(CNSNews.com) – House impeachment manager Madeleine Dean (D-Pa.) told ABC’s “This Week with George Stephanopolous” on Sunday that it was puzzling to see and hear Senate Minority Leader Mitch McConnell (R-Ky.) say not guilty then minutes later stand and say President Donald Trump “was guilty of everything.”
“It was powerful to hear the 57 guilties and then it was puzzling to hear and see Mitch McConnell stand and say not guilty and then minutes later stand again and say he was guilty of everything. History will remember that statement of speaking out of two sides of his mouth,” she said.
Dean said it was “a solemn honor” to debate the case on the Senate floor, and the House impeachment managers “felt like the gravity of the Constitution was resting on our shoulders.”
“Many have said that the Constitution is a pressure thing, that democracy a precious thing, and it's fragile. So, what we did, and I think we did very well, was we put forward the strongest case based on the evidence and the law, and the responsibility of this president, that the president just absolutely abandoned his oath,” she said.
When asked whether she thinks Trump should face possible criminal charges, the congresswoman said, “I have to admit I'd rather stay in my lane, and the lane that I’m in, I’m very proud that the House impeached this president a second time. We brought forward an article of impeachment. We tried the case with a conviction of believing in our country and our democracy. I’ll leave criminal charges to those who are expert at that.”
“Explain what happened with witnesses. I know you had a long night Friday and early morning Saturday morning trying to decide what to do. You secured the vote to have witnesses and then agreed instead to stipulate that Congresswoman Herrera Beutler's statement could be on the record. Some Democrats say you caved. Your response?” Stephanopolous asked.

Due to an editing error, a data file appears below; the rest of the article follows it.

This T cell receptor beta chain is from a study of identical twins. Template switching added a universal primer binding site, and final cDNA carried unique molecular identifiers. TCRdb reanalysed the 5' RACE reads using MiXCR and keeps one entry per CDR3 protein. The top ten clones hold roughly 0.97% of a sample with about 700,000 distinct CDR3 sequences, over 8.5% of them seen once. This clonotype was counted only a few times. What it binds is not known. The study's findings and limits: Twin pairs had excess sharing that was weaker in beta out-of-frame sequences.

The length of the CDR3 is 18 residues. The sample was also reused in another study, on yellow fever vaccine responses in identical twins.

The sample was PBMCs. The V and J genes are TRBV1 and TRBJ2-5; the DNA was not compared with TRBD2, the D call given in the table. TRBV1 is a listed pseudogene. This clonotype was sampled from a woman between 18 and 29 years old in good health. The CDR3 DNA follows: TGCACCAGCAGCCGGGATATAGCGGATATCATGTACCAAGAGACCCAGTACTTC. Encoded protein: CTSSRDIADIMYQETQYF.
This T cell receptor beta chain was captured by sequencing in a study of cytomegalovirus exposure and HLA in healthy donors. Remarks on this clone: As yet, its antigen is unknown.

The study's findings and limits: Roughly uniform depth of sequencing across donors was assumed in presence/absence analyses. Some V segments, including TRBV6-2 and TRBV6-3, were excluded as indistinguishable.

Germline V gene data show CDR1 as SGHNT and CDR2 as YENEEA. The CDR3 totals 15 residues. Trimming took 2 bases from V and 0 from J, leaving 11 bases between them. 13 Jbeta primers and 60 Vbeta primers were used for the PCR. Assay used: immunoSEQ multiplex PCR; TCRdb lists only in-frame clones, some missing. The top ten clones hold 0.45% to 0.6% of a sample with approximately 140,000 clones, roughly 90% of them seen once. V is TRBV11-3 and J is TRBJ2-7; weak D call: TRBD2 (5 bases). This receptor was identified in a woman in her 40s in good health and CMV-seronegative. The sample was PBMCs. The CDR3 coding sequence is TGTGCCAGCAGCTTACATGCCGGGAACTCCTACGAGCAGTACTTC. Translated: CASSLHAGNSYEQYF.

“Not at all, and I give a lot of credit to Representative Herrera Beutler for coming forward with that information that revealed the state of mind of this president, that when he's being called, desperate calls to help, to send troops, to send help, to protect the Capitol, and to protect the joint session of Congress, and his own vice president, what was his state of mind? He was more concerned about his so-called big lie and the rigged election,” Dean said.
“So, I give her a lot of credit. We didn't need more witnesses. America witnessed this. We were in a roomful of witnesses and victims. We needed no more witnesses, but what we were able to secure a stipulation by the former president's lawyers that what she had to say was true, it was entered into the record, further witness of the high crime and insurrection incited by a president,” the congresswoman said.
“Minutes later, the president's lawyer denied that on the floor of the Senate,” Stephanopolous said.
“Well, the president's lawyers really struggled. I think the world witnessed that. They struggled with their own credibility. They absolutely struggled with legal arguments. They struggled to understand or even recognize the gravity of the evidence. I thought their performance reflected really their client,” Dean said.
Asked whether she believes the House and Senate should pursue a 9/11 style commission on the Capitol riots, the congresswoman said, “Think about it. For the first time in however many years, we had an insurrection incited by the president of the United States where five people died, more have died since, hundreds were injured, people lost fingers, lost eyesight. The House was desecrated.
“The Capitol was desecrated. People were terrorized. This was incited by the president of the United States. Of course there must be a full commission, an impartial commission, not guided by politics but filled with people who would stand up to the courage of their conviction like Dr. Cassidy,” Dean said.